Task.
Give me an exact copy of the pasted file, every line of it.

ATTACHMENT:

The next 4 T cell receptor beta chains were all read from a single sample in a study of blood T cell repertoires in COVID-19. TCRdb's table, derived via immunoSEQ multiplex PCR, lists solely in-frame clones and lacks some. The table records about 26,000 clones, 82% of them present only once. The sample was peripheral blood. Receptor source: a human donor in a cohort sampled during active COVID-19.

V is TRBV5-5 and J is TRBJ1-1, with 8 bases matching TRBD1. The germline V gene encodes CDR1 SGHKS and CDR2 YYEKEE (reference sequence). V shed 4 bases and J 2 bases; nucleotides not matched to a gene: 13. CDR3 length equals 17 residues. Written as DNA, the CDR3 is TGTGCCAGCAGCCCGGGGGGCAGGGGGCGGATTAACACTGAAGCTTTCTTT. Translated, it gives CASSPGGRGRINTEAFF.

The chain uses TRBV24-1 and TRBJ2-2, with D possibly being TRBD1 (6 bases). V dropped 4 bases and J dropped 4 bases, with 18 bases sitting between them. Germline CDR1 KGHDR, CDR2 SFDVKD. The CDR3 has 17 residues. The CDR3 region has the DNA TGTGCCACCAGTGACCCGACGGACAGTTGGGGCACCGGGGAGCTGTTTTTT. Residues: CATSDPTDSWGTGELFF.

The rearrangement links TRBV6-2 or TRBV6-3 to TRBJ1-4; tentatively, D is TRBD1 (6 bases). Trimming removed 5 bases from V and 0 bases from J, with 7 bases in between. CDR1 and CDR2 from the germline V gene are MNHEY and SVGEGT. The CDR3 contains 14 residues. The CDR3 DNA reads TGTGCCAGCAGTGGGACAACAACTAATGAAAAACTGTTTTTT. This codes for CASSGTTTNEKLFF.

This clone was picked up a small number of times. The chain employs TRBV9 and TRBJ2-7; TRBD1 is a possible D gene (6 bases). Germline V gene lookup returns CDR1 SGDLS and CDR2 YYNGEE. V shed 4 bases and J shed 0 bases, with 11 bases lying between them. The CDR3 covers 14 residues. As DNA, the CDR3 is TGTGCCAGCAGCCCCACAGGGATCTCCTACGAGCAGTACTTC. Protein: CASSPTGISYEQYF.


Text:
The next 4 T cell receptor beta chains were all read from a single sample in a study of blood T cell repertoires in COVID-19. TCRdb's table, derived via immunoSEQ multiplex PCR, lists solely in-frame clones and lacks some. The table records about 26,000 clones, 82% of them present only once. The sample was peripheral blood. Receptor source: a human donor in a cohort sampled during active COVID-19.

V is TRBV5-5 and J is TRBJ1-1, with 8 bases matching TRBD1. The germline V gene encodes CDR1 SGHKS and CDR2 YYEKEE (reference sequence). V shed 4 bases and J 2 bases; nucleotides not matched to a gene: 13. CDR3 length equals 17 residues. Written as DNA, the CDR3 is TGTGCCAGCAGCCCGGGGGGCAGGGGGCGGATTAACACTGAAGCTTTCTTT. Translated, it gives CASSPGGRGRINTEAFF.

The chain uses TRBV24-1 and TRBJ2-2, with D possibly being TRBD1 (6 bases). V dropped 4 bases and J dropped 4 bases, with 18 bases sitting between them. Germline CDR1 KGHDR, CDR2 SFDVKD. The CDR3 has 17 residues. The CDR3 region has the DNA TGTGCCACCAGTGACCCGACGGACAGTTGGGGCACCGGGGAGCTGTTTTTT. Residues: CATSDPTDSWGTGELFF.

The rearrangement links TRBV6-2 or TRBV6-3 to TRBJ1-4; tentatively, D is TRBD1 (6 bases). Trimming removed 5 bases from V and 0 bases from J, with 7 bases in between. CDR1 and CDR2 from the germline V gene are MNHEY and SVGEGT. The CDR3 contains 14 residues. The CDR3 DNA reads TGTGCCAGCAGTGGGACAACAACTAATGAAAAACTGTTTTTT. This codes for CASSGTTTNEKLFF.

This clone was picked up a small number of times. The chain employs TRBV9 and TRBJ2-7; TRBD1 is a possible D gene (6 bases). Germline V gene lookup returns CDR1 SGDLS and CDR2 YYNGEE. V shed 4 bases and J shed 0 bases, with 11 bases lying between them. The CDR3 covers 14 residues. As DNA, the CDR3 is TGTGCCAGCAGCCCCACAGGGATCTCCTACGAGCAGTACTTC. Protein: CASSPTGISYEQYF.